Author + information
- Received October 17, 2016
- Revision received November 29, 2016
- Accepted December 5, 2016
- Published online March 6, 2017.
- Elena K. Grant, MBChBa,b,∗ (, )
- Dennis W. Kim, MDa,b,
- William L. Border, MBChB, MPHa,b,
- Stamatios Lerakis, MDc,
- Vasilis Babaliaros, MDc and
- Robert N. Vincent, MDa,b
- aDivision of Pediatric Cardiology, Children’s Healthcare of Atlanta, Atlanta, Georgia
- bDepartment of Pediatrics, Emory University School of Medicine, Atlanta, Georgia
- cDivision of Cardiology, Emory University Hospital, Atlanta, Georgia
- ↵∗Address for correspondence:
Dr. Elena K. Grant, Children’s Healthcare of Atlanta, 1405 Clifton Road Northeast, Atlanta, Georgia 30322.
A 15-year-old post-neonatal repair of truncus arteriosus sustained an anterior leaflet mitral valve injury during elective aortic root replacement and aortic valve repair, resulting in severe mitral regurgitation (Figure 1, Online Video 1). He was deemed not to be a surgical candidate in the setting of multiorgan failure on extracorporeal membrane oxygenation 1 month post–valve injury. Amplatzer septal occluders (10 mm, then 12 mm) (St. Jude Medical, Minneapolis, Minnesota), a 25-mm Gore Cardioform septal occluder (Gore Medical, Flagstaff, Arizona) and a 22-mm Amplatzer vascular plug type II (St. Jude Medical) pulled through the defect during attempted device deployment. A 22-mm Amplatzer vascular plug type II was successfully deployed across both the atrial septum and the mitral valve defect, thus slightly suspending the anterior mitral valve leaflet and reducing tension on the defect rims (Figures 2 and 3, Online Video 1). Mitral regurgitation (Figure 3, Online Video 1) and clinical status improved including successful extracorporeal membrane oxygenation decannulation. Sadly, the patient suffered a cerebral hemorrhage and care was withdrawn 8 days post-intervention. Although the length of device follow-up in this case is too limited to assess this strategy for long-term management, transcatheter closure using a transseptal anchor technique for challenging defects may at least provide acute hemodynamic improvement as a bridge to surgery for high-risk patients.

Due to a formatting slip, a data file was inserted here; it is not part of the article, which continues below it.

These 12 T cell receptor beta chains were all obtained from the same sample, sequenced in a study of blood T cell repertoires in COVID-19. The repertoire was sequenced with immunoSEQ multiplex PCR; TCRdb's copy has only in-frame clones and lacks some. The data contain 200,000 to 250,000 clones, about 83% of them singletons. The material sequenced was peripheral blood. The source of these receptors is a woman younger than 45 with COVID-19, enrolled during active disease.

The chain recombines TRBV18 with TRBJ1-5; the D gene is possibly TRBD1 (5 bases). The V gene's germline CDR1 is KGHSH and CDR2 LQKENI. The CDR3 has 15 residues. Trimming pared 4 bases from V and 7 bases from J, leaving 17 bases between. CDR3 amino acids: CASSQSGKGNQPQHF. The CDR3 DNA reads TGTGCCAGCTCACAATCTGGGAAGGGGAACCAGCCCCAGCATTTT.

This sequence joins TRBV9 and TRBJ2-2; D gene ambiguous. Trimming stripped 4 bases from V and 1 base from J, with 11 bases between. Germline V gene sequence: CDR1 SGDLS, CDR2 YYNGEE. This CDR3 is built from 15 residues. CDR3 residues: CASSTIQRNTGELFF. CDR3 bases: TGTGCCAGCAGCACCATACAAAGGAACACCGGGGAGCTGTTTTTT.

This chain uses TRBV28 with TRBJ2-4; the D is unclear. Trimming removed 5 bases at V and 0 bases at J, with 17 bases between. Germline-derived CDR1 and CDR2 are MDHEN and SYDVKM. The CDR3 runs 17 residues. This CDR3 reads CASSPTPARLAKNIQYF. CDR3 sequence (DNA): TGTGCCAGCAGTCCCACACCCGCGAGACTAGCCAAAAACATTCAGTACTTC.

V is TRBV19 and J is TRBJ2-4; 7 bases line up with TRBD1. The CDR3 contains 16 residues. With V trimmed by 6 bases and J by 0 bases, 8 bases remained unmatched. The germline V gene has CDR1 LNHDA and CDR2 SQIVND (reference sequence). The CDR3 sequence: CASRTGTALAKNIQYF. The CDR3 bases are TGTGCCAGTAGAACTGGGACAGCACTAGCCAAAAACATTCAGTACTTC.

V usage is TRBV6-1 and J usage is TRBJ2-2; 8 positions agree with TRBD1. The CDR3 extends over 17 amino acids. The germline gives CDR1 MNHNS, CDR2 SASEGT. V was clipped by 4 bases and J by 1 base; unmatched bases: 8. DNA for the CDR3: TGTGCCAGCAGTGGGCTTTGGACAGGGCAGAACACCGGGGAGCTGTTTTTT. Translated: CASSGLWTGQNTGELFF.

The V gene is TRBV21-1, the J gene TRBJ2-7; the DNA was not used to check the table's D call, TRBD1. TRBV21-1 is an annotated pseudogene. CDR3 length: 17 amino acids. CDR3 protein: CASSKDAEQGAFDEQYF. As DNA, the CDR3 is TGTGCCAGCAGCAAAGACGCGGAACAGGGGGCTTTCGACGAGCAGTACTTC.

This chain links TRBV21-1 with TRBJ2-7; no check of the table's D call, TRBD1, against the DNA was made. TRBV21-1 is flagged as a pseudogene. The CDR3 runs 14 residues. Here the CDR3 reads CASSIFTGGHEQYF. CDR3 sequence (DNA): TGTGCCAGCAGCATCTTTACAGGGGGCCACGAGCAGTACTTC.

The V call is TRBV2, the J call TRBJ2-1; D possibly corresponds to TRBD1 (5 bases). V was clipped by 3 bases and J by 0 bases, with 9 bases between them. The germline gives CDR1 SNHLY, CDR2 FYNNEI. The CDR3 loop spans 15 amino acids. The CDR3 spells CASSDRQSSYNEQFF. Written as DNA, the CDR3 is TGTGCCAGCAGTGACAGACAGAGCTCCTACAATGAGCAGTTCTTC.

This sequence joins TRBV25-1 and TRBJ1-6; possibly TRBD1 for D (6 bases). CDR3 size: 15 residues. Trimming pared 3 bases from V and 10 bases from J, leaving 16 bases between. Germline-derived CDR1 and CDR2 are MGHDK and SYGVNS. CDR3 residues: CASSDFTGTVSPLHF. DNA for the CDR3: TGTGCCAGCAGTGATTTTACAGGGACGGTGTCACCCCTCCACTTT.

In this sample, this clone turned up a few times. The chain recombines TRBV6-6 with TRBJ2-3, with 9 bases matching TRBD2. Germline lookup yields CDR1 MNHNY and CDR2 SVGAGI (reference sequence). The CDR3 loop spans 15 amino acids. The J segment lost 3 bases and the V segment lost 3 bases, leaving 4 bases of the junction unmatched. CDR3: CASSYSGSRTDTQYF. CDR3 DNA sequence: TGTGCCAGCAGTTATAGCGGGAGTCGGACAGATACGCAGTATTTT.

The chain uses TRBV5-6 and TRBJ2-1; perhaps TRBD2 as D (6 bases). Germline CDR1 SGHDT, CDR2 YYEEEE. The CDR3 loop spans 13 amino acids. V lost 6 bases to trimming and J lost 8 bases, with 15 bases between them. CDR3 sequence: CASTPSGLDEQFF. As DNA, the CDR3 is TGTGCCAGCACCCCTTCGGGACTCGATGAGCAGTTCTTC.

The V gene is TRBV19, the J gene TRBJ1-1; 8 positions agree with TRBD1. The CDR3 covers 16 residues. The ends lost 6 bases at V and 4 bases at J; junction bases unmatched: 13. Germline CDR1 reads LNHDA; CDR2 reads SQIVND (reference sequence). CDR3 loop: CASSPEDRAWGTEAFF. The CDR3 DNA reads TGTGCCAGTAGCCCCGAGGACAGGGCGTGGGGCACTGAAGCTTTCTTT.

For a supplemental video and its legend, please see the online version of this article.
Dr. Kim has served as a consultant for B Braun Medical and Edwards Lifesciences. Dr. Babaliaros has served as a consultant for Abbott Vascular and Edwards Lifesciences. All other authors have reported that they have no relationships relevant to the contents of this paper to disclose.
- Received October 17, 2016.
- Revision received November 29, 2016.
- Accepted December 5, 2016.
- American College of Cardiology Foundation